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Stomiiformes

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Stomiiformes
PJH00001.jpg
Scientific Classification
Families

Suborder Gonostomatoidei

Suborder Phosichthyoidei

The Stomiiformes are small to moderate in size, ranging from 0.6 in (15 mm) to 20 in (508 mm). Most species are mesopelagic (residing between 660 and 3,300 ft [200 and 1,000 m] deep), while some others are bathypelagic (residing below 3,300 ft [1,000 m] deep). Stomiiform fishes have been recorded to a depth of more than 14,000 ft (4,270 m).

Anatomy

Polymetme Corytheola (Family: Phosichthyidae)

One of the trademark physical features of many stomiiformes fishes is their fearsome dentition; their large mouths are filled with enormous fang-like teeth. This allows them to efficiently capture relatively large prey that are infrequently encountered. On average, fishes possessing these huge fangs take prey about a third their own size. This would be equivalent to an adult human eating more than 100 hamburgers in a single sitting—and such an equivalent would be an average meal for these fishes! In some cases, the weight of their prey has been known to exceed that of the predator. These fishes have a suite of other adaptations for this type of diet: long, sac-like stomachs; reduced ossification of the anterior vertebrae, allowing the mouth to expand dramatically; and a lack of gill rakers in adults.

Malacosteus niger (Family: Stomiidae)

Bioluminescence results from an oxidative reaction in which an organic molecule, called a luciferin, is raised to a chemically excited state in the presence of the enzyme luciferase. The excited luciferin then decays to the stable state by releasing light (most oxidations release heat). This energy can also be transferred to a fluorescent molecule, which releases light of its own color. Some fishes (e.g., deep-sea anglerfishes) rely on bacterial symbionts for light production. The stomiiformes, however, rely on self-generated, self-regulated luciferin/luciferase reactions occurring within their photophores for light production. The bodies of most stomiiformes species bear two serial rows of photophores along each flank. The majority of stomiiformes species also bear barbels on their chin. At the end of these barbels are often elaborate, bulb-like bioluminescent organs, thought to serve as "fishing lures." These chin-barbels range in size from less than the head length to as much as 10 times the length of the fish. Many species, particularly those of the genus Eustomias, are differentiated solely on the form of the barbel.[1]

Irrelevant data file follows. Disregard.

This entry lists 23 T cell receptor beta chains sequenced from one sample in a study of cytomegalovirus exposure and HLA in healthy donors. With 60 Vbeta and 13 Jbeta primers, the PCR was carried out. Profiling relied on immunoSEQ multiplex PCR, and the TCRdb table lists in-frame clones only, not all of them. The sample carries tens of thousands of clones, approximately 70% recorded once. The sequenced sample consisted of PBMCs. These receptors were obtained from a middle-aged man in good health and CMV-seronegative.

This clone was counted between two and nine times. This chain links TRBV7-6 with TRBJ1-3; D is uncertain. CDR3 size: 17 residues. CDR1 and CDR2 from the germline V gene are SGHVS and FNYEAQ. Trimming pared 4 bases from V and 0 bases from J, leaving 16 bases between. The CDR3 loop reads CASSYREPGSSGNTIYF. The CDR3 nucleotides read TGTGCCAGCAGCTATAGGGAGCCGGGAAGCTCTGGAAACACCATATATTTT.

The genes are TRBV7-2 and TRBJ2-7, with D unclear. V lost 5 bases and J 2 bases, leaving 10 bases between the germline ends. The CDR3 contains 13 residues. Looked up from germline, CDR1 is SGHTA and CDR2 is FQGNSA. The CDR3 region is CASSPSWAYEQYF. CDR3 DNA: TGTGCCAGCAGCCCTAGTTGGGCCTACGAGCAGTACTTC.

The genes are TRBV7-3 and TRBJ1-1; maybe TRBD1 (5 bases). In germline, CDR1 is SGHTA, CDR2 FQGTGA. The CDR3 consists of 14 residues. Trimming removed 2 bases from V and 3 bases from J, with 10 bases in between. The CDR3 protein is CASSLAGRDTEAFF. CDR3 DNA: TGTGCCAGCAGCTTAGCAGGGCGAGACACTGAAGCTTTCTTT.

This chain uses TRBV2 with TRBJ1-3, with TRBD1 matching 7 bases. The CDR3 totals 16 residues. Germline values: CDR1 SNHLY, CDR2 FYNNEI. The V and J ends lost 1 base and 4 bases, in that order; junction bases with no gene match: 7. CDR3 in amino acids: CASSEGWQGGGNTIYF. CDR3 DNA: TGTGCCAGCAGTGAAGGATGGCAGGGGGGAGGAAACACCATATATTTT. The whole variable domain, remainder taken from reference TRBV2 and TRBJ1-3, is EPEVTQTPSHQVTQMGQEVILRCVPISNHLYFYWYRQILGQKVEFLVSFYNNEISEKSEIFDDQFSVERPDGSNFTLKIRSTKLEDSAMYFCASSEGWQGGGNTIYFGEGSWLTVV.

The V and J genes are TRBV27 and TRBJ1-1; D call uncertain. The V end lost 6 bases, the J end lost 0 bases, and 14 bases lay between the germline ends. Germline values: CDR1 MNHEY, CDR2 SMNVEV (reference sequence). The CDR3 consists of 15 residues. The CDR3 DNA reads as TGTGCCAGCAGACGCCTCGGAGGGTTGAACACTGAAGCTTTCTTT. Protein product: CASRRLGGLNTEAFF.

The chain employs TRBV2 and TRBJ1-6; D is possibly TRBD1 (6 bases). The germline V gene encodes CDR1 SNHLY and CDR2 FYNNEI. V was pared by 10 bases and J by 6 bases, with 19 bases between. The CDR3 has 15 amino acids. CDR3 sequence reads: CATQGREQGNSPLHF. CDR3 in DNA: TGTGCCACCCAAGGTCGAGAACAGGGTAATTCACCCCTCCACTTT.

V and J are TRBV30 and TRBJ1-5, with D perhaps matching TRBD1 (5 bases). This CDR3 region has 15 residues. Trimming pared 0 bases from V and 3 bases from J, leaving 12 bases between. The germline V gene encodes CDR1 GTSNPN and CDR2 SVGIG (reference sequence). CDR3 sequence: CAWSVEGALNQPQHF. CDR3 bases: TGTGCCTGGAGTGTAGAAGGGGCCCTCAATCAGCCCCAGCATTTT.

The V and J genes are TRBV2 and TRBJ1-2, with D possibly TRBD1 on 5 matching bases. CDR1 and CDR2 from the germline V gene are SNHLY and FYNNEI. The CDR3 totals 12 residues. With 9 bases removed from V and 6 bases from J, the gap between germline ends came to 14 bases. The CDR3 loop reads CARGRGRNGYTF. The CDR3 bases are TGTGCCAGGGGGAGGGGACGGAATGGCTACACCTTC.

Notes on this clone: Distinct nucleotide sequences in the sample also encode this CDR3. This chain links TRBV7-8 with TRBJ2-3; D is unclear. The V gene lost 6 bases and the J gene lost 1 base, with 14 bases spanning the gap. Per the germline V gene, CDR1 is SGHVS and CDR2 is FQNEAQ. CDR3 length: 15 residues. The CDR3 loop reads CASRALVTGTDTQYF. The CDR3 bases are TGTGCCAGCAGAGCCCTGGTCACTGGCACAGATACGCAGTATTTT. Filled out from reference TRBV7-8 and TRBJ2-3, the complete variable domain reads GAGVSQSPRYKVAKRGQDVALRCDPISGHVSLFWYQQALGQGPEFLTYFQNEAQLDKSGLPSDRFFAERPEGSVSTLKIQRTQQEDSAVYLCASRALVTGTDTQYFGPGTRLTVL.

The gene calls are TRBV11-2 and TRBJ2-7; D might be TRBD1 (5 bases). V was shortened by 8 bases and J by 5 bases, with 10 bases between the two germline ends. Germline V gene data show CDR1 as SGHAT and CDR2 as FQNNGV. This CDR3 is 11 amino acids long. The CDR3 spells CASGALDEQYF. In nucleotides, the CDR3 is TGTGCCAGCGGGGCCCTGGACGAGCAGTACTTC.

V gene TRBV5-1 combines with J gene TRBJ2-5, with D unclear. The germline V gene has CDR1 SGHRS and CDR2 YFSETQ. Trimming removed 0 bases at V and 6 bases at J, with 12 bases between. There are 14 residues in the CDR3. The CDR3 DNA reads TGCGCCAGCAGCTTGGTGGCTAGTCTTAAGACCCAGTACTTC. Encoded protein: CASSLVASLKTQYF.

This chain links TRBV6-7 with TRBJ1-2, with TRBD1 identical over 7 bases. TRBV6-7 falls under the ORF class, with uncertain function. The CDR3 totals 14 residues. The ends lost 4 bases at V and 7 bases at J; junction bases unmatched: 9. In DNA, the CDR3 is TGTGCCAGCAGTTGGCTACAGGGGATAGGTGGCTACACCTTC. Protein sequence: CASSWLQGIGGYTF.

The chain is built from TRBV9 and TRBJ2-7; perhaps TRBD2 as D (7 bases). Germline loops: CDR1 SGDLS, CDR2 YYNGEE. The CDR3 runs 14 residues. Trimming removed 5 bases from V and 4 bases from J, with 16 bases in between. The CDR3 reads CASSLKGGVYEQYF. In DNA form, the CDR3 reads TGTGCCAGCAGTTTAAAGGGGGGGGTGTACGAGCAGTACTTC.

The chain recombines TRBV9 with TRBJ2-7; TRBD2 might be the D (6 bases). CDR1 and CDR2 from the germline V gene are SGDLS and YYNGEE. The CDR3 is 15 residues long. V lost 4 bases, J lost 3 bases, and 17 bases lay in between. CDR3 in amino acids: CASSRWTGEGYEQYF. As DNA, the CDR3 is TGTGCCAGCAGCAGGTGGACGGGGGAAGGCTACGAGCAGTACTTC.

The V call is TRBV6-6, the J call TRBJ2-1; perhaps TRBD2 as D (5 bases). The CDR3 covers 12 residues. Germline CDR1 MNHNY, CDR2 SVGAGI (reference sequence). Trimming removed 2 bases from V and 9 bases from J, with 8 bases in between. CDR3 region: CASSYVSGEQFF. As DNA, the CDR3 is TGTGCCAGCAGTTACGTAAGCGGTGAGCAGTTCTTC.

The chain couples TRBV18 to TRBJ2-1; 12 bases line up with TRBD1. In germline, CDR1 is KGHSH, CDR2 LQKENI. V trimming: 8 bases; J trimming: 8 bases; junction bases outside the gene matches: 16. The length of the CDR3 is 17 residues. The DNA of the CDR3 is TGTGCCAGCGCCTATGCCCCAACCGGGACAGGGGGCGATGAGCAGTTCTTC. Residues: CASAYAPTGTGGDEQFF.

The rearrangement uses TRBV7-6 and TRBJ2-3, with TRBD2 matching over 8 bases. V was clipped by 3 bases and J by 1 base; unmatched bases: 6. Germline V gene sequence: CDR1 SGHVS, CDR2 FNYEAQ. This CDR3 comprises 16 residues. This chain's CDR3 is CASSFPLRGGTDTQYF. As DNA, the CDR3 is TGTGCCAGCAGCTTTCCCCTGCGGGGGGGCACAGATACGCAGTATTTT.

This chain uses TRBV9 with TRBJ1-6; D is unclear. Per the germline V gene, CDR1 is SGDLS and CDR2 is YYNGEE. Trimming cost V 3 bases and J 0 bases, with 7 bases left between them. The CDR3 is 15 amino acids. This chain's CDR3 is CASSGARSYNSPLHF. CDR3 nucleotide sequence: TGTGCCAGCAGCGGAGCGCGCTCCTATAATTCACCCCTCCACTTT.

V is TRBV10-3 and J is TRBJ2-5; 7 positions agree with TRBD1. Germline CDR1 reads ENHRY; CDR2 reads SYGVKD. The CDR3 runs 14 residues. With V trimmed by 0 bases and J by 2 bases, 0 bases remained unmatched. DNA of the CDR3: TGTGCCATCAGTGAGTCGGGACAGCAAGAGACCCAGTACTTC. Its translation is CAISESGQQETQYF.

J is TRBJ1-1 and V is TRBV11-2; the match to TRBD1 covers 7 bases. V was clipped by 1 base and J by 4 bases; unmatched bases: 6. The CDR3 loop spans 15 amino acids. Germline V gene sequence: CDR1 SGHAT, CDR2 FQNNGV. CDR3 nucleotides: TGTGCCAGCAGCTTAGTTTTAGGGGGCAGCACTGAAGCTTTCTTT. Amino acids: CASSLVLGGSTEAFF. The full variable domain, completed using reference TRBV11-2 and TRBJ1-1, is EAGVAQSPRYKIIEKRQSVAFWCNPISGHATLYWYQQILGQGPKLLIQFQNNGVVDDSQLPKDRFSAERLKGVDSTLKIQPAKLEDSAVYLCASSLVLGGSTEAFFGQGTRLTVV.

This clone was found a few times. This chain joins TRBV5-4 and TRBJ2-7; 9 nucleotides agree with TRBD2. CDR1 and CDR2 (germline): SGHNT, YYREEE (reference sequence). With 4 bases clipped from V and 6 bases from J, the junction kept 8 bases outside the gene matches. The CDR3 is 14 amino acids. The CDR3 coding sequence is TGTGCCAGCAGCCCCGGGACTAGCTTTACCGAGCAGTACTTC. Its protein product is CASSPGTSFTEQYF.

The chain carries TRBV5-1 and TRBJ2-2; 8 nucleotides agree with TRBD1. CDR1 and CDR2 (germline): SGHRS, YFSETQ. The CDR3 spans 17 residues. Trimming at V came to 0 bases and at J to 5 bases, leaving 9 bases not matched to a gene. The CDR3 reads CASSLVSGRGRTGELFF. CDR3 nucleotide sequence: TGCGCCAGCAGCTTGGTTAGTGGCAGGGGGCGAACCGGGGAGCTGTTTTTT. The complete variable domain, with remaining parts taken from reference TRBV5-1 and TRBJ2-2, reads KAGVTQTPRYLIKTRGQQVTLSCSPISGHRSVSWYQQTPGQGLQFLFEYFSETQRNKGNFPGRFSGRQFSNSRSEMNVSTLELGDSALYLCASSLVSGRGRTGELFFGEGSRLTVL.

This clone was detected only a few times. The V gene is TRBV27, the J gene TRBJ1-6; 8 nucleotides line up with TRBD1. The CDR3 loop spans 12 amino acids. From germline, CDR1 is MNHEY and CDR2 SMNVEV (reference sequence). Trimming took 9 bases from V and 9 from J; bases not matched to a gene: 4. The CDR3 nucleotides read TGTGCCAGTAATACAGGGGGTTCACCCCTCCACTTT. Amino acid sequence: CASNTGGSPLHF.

Reproduction

Hatchetfish

Stomiiformes generally lay eggs in deep seas, but the eggs are light and float towards the ocean surface, so they hatch in surface waters. When the larvae have completed their metamorphosis and look like the adult Stomiiformes, they descend to join the adults. Like a lot of benthic fish species, certain members of the order — especially in families Gonostoma and Cyclothone — change their sex during their life. They are born as males, then "transform" into females.[2] Some species spawn several times, while others spawn once and die. Some species have separate sexes, while others mature into males, produce sperm to fertilize eggs, and then later develop into females, producing eggs that are fertilized by younger males. In species with separate sexes, males often have greatly developed olfactory (smell) organs to help in locating females.

Ecology

During the day, Stomiiformes stay in deeper waters and measure the intensity of the light that reaches them. While doing this, they manage to stay in the region that always has the same light intensity. When the sun sets, the Stomiiformes follow the dimming sunlight up to near-surface waters. The upper regions are richer in animal life: small fishes, and planktonic invertebrates. The Stomiiformes hunt and feed on these organisms all night long and swim back to deeper waters as soon as the sun rises. This daily migration is well observed of Stomiiformes.[3] Most species are mesopelagic (residing between 660 and 3,300 ft [200 and 1,000 m] deep), while some others are bathypelagic (residing below 3,300 ft [1,000 m] deep). Stomiiformes fishes have been recorded to a depth of more than 14,000 ft (4,270 m). Most species undertake a daily vertical migration, swimming from a daytime depth of 1,600 to 3,300 ft (490 to 1,000 m) to near the surface at night, and then back down again before sunrise. This upward migration is thought to be mainly for feeding—food in the form of plankton, fish, and other invertebrates is much more plentiful near the surface. Daytime depths, on the other hand, provide refuge from visual predators as well as an energy savings in the colder deep water. This vertical migration, undertaken by most mesopelagic fishes, shrimp, and squid, is the largest animal migration on Earth, and it happens every day in the deep sea.

Bioluminescence

Photophores (Black Dragonfish)

All members of the Stomiiformes order but one have bioluminescent organs (photophores), whose structure is characteristic of the order. The gleam emitted can be more or less strong and its color can be light yellow, white, violet or red. The lighting mechanism can be very simple - consisting of small gleaming points on the fish body - or very elaborate, involving lens and refractors.

The most common example is 1 or 2 photophore rows on the lower part of each side of the body. The rows run from the head down to the tip of the tail. Photophores are also present at the tip of chin barbels. The Stomiiformes order does not seem to utilize bacteria as a lighting source; however, recent researches have found that a piece of bacterium-like DNA in one photophore, which suggests that these contain bacteria that must have been largely modified.

The light coming from these fish are generally invisible to their prey.[4]

Gallery

Related References